DS0405 -

Analysis of the role of non-coding transcription termination in regulation of gene expression (TerReg) – TerReg

Submission summary

Pervasive transcription is a widespread phenomenon both in prokaryotes and in eukaryotes that consists in the massive production of RNAs from unannotated regions of the genome. Pervasive transcription poses a risk that needs to be controlled since it can interfere with normal transcription of canonical genes. In Saccharomyces cerevisiae, a major actor in the control of pervasive transcription is the Nrd1-Nab3-Sen1 (NNS) complex, which elicits early termination of non-coding transcription and promotes degradation of the RNAs produced by the nuclear exosome. The NNS-complex is composed of three essential proteins: the RNA-binding proteins Nrd1 and Nab3 and the conserved RNA and DNA helicase Sen1. Nrd1 and Nab3 provide specificity to the complex by recognizing specific motifs at the target ncRNAs while Sen1 triggers dissociation of the elongation complex in an ATP-dependent manner.
Besides its general role in protecting the genome against pervasive transcription, termination by the NNS-complex can play a role in modulation of gene expression, either directly, by eliciting premature termination of transcription of protein-coding genes, or indirectly, by determining the extent of non-coding transcription events that may impact the expression of an associated gene in a regulated manner. Non-coding RNAs whose transcription potentially or “de facto” affects the expression of an associated gene normally are either transcribed upstream of a tandem gene or antisense to the cognate gene. In both cases, non-coding transcription that progresses through the promoter region of the downstream or antisense gene induces repression by mechanisms that involve the deposition of repressive chromatin modifications at the promoter and/or chromatin remodelling that prevents the association of activator proteins.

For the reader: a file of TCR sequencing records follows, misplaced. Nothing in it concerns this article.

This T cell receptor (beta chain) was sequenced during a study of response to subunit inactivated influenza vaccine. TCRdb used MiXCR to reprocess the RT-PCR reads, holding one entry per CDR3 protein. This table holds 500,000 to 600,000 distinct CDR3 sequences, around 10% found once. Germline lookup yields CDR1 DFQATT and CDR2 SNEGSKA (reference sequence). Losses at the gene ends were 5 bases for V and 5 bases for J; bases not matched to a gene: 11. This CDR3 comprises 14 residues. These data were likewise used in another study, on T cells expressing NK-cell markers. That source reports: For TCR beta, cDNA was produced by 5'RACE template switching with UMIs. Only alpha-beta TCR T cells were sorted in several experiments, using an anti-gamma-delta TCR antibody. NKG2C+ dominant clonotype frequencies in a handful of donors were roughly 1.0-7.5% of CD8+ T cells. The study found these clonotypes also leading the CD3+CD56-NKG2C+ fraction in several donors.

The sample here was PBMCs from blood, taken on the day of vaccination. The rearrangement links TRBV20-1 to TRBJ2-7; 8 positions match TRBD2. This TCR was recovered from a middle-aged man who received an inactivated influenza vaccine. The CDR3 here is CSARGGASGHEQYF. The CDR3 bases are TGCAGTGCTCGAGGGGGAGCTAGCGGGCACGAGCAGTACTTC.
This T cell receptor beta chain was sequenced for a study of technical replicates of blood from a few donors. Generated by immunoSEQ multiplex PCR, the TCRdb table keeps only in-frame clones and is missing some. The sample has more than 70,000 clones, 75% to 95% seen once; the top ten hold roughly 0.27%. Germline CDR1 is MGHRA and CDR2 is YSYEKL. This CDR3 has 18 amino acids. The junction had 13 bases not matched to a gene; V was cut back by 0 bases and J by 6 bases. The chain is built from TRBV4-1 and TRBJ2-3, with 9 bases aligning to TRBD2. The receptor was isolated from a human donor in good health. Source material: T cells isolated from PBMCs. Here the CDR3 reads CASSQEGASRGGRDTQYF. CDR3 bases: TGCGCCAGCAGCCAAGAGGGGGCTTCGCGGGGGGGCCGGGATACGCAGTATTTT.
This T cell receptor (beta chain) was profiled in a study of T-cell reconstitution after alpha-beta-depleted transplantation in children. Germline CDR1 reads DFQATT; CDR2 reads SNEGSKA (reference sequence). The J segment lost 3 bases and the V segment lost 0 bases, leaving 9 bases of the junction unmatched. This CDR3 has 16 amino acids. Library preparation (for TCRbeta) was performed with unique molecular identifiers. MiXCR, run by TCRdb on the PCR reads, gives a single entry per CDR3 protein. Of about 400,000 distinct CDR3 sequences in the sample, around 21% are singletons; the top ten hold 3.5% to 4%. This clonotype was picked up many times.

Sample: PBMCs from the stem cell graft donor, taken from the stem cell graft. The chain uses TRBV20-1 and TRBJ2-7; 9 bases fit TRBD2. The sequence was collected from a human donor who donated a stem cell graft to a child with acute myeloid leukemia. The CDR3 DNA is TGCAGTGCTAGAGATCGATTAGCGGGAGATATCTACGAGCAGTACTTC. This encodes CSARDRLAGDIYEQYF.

Genome-wide studies have revealed more than 1300 ncRNAs that depend on the NNS-complex and that are in one of the two configurations that is suggestive of a possible repressor role. Importantly, in many of these cases depletion of the Nrd1 component of the NNS-complex actually provokes misregulation of the cognate genes, supporting the idea that the efficiency of ncRNA transcription termination is a potentially relevant parameter in regulating gene expression. Thus far, NNS-dependent transcription termination has been considered rather as a “constitutive” process that protects the coding transcriptome from pervasive transcription and keeps the expression of attenuated genes low. In addition, previous works on regulatory non-coding transcription have focused on the regulation of expression of the ncRNA at the level of transcription initiation or RNA stability but to date there is no systematic study considering the step of transcription termination as the target for regulation. The goal of this project is to explore the possibility that regulation of the expression of a subset of genes in response to environmental changes is mediated by modulation of the efficiency of NNS-dependent transcription termination.
Because the helicase Sen1 is the key player in transcription termination by the NNS pathway, the working hypothesis is that most regulatory events act at the level of Sen1 function, either by modulating its recruitment to the elongation complex or by directly affecting its enzymatic activity. This project includes a combination of molecular approaches and genome-wide studies to: i) characterize the mechanisms of control of Sen1 activity by both intra-and inter-molecular interactions as well as by post-translational modifications; ii) understand how these mechanisms can impact the efficiency of transcription termination and therefore gene expression; iii) identify physiological conditions in which non-coding transcription termination is affected in a way that leads to regulation of an associated gene and iv) explore a possible molecular link between this phenomenon and Sen1 activity and identify the actors and mechanisms involved.

Project coordination

Odil PORRUA (Institut Jacques Monod)

The author of this summary is the project coordinator, who is responsible for the content of this summary. The ANR declines any responsibility as for its contents.

Partner

IJM Institut Jacques Monod

Help of the ANR 213,948 euros
Beginning and duration of the scientific project: December 2016 - 42 Months

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